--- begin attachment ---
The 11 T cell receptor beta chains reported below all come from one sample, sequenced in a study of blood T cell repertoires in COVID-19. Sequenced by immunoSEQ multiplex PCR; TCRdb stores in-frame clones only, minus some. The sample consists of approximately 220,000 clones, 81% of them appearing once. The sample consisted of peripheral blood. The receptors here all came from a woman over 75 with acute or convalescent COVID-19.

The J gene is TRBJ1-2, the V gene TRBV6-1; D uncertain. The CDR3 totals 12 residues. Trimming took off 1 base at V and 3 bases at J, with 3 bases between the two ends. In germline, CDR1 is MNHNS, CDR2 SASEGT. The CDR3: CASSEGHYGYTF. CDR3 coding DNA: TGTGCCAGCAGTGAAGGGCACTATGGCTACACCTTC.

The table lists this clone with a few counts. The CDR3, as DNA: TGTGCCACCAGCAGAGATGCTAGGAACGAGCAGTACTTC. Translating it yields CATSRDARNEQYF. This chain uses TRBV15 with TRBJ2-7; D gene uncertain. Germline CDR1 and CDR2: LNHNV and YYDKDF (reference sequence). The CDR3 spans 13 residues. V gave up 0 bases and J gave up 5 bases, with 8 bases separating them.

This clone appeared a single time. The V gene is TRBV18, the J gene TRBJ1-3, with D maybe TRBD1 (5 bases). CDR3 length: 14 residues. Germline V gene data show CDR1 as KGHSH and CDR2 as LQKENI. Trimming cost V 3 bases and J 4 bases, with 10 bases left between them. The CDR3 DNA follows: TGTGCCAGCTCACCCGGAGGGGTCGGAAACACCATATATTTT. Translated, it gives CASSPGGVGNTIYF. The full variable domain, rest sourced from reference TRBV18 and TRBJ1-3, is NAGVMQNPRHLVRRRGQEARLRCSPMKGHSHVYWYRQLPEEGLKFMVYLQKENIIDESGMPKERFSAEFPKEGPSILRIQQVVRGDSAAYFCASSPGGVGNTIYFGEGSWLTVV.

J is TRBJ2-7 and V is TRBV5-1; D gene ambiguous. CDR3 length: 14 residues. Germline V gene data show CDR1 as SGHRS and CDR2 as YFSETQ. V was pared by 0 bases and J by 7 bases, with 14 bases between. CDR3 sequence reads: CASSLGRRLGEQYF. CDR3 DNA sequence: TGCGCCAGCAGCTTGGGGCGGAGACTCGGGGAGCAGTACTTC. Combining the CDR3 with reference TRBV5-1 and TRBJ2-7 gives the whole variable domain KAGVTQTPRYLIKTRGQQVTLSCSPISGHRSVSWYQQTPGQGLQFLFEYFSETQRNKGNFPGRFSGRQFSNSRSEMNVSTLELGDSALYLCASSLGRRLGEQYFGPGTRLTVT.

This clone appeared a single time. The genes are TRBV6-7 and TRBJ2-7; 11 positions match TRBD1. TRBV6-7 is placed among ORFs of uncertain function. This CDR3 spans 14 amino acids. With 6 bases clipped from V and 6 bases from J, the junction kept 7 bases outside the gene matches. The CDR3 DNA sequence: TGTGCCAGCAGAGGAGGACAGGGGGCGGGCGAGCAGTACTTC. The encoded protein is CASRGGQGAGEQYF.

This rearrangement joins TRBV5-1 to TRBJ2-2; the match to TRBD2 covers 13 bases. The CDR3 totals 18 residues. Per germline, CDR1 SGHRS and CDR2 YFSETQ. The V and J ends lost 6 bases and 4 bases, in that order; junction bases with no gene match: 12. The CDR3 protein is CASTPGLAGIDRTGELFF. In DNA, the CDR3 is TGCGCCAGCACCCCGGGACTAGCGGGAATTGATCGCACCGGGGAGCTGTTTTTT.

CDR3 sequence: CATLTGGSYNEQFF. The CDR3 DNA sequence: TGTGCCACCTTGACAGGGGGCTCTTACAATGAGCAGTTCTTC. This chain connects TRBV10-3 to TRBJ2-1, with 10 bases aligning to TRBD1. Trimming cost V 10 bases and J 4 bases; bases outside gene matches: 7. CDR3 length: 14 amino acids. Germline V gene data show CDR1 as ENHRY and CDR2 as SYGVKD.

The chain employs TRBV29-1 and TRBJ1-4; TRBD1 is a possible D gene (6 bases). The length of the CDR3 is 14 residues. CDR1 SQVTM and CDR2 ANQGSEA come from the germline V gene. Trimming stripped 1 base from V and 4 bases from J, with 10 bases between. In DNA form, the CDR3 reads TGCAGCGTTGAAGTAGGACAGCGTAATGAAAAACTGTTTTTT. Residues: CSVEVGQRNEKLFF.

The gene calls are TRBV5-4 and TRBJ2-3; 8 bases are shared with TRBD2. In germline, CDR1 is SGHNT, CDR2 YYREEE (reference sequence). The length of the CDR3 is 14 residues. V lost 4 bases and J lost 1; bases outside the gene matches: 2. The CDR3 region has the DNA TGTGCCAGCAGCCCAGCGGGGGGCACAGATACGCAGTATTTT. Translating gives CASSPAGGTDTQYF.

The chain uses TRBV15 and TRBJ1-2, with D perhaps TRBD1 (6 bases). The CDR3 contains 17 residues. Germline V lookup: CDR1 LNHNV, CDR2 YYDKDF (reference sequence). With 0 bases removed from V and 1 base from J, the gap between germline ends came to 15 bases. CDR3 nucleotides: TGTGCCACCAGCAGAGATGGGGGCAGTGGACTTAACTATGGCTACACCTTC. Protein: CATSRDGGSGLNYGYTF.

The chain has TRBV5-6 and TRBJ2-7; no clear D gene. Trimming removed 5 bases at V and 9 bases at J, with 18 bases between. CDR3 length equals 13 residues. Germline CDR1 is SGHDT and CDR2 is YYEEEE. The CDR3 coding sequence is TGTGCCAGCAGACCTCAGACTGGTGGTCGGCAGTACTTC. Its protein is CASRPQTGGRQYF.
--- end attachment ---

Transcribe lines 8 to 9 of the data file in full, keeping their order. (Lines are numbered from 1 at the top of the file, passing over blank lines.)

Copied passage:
CDR3 sequence: CATLTGGSYNEQFF. The CDR3 DNA sequence: TGTGCCACCTTGACAGGGGGCTCTTACAATGAGCAGTTCTTC. This chain connects TRBV10-3 to TRBJ2-1, with 10 bases aligning to TRBD1. Trimming cost V 10 bases and J 4 bases; bases outside gene matches: 7. CDR3 length: 14 amino acids. Germline V gene data show CDR1 as ENHRY and CDR2 as SYGVKD.

The chain employs TRBV29-1 and TRBJ1-4; TRBD1 is a possible D gene (6 bases). The length of the CDR3 is 14 residues. CDR1 SQVTM and CDR2 ANQGSEA come from the germline V gene. Trimming stripped 1 base from V and 4 bases from J, with 10 bases between. In DNA form, the CDR3 reads TGCAGCGTTGAAGTAGGACAGCGTAATGAAAAACTGTTTTTT. Residues: CSVEVGQRNEKLFF.